The current escalating crisis in Andhra sparked by the Telangana demand is a lesson of how politics should not be conducted. It provides a damning indictment of Sonia Gandhi’s ineptitude. Thanks to her India now might well be destabilized by yet another smouldering crisis. The current crisis started after the accidental death of the late Andhra Pradesh Chief Minister YSR Reddy. Because of sentiment the overwhelming view of Andhra legislators was to make YSR’s son Jagan Mohan Reddy, who was an MP, the new CM. For no compelling reason Sonia Gandhi resisted the demand. As the demand gathered momentum she unilaterally declared her commitment to make the separate state of Telangana. She thought this would divide Jagan Reddy’s support. Thereby she selected a remedy worse than the perceived ailment. The strongest and oldest demand for separate statehood is in Telangana. Due to late YSR’s political manipulation it was only smouldering. Now it has been ignited threatening to engulf Andhra in flames.
Telengana is in fact the pre-independence princely state of Hyderabad. The Nizam ruled Hyderabad. The state had a cultural identity apart from the rest of the Telegu speaking people who are spread in 22 districts. Only nine of these were in Hyderabad, the rest in the Madras Presidency. In 1953 all Telegu districts were carved out to make Andhra, the first state formed on a purely linguistic basis. Later Andhra was merged with the Telugu speaking area of Hyderabad to become present day Andhra Pradesh.
There is a common fallacy that is destabilizing the world today. It is the tendency to view all political demands only on the basis of economic well being. This is happening because the corporate world has subverted the political process. Economic prospects informing the big business mindset have all but extinguished political sentiment. This is a global phenomenon. Consider the subversion of the European Union concept as envisaged by its original 15 founding members by the mindless expansion of the Community in search for bigger markets.
The Sri Krishna Report on Telangana states that Telangana is not more backward than the rest of Andhra. The Report and politicians in general miss the point. The demand for Telangana is not based upon economic considerations. Deep down it is an assertion of identity. Identity that defines self rule or independence is crucial for the political process. Hegel and Max Weber wove an entire thesis around it. Karl Marx focused on economic interests as the defining criterion for global consolidation. History vindicated Hegel. It was pure nationalism that divided Soviet Union and China despite a common approach to economic theory. In India the governance provided by British colonialists was perhaps superior to that provided by the rulers who preceded them or those who followed them. But that did not dilute the urge for independence that sought to assert an Indian identity.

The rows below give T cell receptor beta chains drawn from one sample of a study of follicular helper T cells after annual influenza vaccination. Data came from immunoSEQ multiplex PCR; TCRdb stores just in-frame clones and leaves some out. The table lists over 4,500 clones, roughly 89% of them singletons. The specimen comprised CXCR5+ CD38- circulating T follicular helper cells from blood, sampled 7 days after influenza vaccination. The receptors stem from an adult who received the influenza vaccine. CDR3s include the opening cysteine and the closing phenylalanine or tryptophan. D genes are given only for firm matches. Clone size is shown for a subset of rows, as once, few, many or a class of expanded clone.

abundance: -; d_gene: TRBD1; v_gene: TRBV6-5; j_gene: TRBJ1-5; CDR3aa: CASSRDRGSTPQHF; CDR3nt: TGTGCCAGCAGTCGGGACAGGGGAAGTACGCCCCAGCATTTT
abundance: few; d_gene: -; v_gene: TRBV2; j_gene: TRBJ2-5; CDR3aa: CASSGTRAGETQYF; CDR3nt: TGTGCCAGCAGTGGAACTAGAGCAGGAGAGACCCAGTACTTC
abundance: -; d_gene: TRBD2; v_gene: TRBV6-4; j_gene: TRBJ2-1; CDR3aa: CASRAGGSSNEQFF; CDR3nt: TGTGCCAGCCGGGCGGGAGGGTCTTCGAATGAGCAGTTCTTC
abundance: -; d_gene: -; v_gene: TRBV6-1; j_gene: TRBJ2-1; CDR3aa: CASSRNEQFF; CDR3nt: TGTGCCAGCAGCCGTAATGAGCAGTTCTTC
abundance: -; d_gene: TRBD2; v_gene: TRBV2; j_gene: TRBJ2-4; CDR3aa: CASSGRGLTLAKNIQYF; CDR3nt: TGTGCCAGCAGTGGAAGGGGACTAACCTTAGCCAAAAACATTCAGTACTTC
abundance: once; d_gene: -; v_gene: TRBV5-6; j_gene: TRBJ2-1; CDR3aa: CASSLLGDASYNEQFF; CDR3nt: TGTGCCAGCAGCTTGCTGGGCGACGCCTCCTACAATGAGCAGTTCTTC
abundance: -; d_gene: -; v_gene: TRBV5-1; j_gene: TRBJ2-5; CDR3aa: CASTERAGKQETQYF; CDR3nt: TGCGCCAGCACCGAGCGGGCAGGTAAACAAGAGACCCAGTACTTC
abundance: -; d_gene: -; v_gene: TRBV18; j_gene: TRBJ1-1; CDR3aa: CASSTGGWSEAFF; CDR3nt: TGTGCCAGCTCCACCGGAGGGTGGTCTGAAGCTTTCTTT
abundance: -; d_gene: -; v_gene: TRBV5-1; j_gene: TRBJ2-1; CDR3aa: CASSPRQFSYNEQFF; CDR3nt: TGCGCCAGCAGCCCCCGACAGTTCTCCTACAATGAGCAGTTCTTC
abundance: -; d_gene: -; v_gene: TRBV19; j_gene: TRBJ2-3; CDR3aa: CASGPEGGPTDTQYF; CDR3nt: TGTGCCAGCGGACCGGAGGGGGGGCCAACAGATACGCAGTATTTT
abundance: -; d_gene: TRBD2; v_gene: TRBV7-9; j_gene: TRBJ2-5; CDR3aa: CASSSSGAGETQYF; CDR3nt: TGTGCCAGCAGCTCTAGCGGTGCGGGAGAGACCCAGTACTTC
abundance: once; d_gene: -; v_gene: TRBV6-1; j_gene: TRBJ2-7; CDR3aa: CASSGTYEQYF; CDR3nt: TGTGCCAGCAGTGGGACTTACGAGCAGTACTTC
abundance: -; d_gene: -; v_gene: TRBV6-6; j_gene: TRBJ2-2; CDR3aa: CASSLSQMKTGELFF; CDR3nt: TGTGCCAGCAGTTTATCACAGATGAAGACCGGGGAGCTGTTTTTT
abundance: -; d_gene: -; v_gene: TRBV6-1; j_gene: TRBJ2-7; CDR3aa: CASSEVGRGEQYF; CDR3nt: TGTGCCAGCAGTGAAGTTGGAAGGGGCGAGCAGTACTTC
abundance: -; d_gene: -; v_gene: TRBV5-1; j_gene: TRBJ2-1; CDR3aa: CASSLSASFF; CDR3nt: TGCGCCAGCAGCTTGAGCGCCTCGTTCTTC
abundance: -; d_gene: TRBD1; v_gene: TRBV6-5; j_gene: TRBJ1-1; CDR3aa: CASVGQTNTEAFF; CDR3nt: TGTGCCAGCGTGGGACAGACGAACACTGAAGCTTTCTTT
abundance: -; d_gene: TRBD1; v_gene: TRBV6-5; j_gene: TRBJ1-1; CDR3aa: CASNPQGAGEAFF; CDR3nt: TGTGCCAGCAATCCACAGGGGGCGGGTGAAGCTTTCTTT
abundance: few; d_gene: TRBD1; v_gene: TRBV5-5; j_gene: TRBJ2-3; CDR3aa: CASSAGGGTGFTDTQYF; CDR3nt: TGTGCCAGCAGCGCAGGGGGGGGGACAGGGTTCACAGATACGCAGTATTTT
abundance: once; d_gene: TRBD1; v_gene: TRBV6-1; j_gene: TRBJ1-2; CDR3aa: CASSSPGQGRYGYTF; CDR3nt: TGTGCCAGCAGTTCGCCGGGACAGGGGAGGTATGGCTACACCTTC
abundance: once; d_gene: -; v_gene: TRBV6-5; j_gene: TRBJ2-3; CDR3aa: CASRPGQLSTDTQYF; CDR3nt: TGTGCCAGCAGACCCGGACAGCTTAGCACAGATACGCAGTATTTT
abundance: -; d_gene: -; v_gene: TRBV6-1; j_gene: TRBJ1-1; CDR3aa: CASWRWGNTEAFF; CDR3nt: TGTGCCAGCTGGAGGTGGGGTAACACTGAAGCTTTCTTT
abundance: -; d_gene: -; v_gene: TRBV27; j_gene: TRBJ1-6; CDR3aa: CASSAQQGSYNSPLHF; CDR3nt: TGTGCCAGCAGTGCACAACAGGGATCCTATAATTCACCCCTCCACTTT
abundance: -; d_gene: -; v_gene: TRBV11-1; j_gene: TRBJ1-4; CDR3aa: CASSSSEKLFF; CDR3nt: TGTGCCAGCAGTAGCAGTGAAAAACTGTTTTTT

India opted for linguistic states after being compelled by an agitation. However, in the assertion of identity common language is but one factor defining group identity. Ethnicity, religion and shared experience common to a contiguous territory are other factors. That is why the establishment of linguistic states was a half step. A further study is required to consider shared history, dialect and economic viability of different territories to define statehood. The shared history of Telengana people united them culturally. The States Reorganization Commission (SRC) was against merging Telengana with Andhra. The 1955 SRC report said: “We have come to the conclusion that it will be in the interests of Andhra as well as Telangana area to constitute a separate State, which may be known as the Hyderabad State.” The government ignored the recommendation and established present day Andhra Pradesh in 1956.
There is need for a second States Reorganization Commission. It should study the issue of identity. There are dormant statehood demands in all the large states. An inflamed Telangana could spread the demands for new states across India. It should be noted that Konkani Goa was not merged with Maharashtra due to its unique history of being ruled by the Portuguese. UP, Bihar, Madhya Pradesh, Rajasthan and Haryana were never considered as a mega state on account of all being Hindi speaking. The Commission should also consider the desirability of converting all metropolitan capitals of large states into city states playing host to government and assembly offices of the newly carved smaller states.
Chandigarh as a Union Territory successfully serves Punjab and Haryana. So might Hyderabad serve Telangana, Rayalseema and coastal Andhra. If instead of a panic expedient decision to create Telangana a national policy to review all large states had been announced the present discord in Andhra might never have erupted. The issue of smaller states should not be clouded by the fruitless debate about comparative governance in large and small states. There are states in both groups that are well and ill governed. The issue of identity is the strongest political urge from the village to district, state and national levels. For stable systems it should be respected and not submerged by a myopic obsession with the economic rate of growth.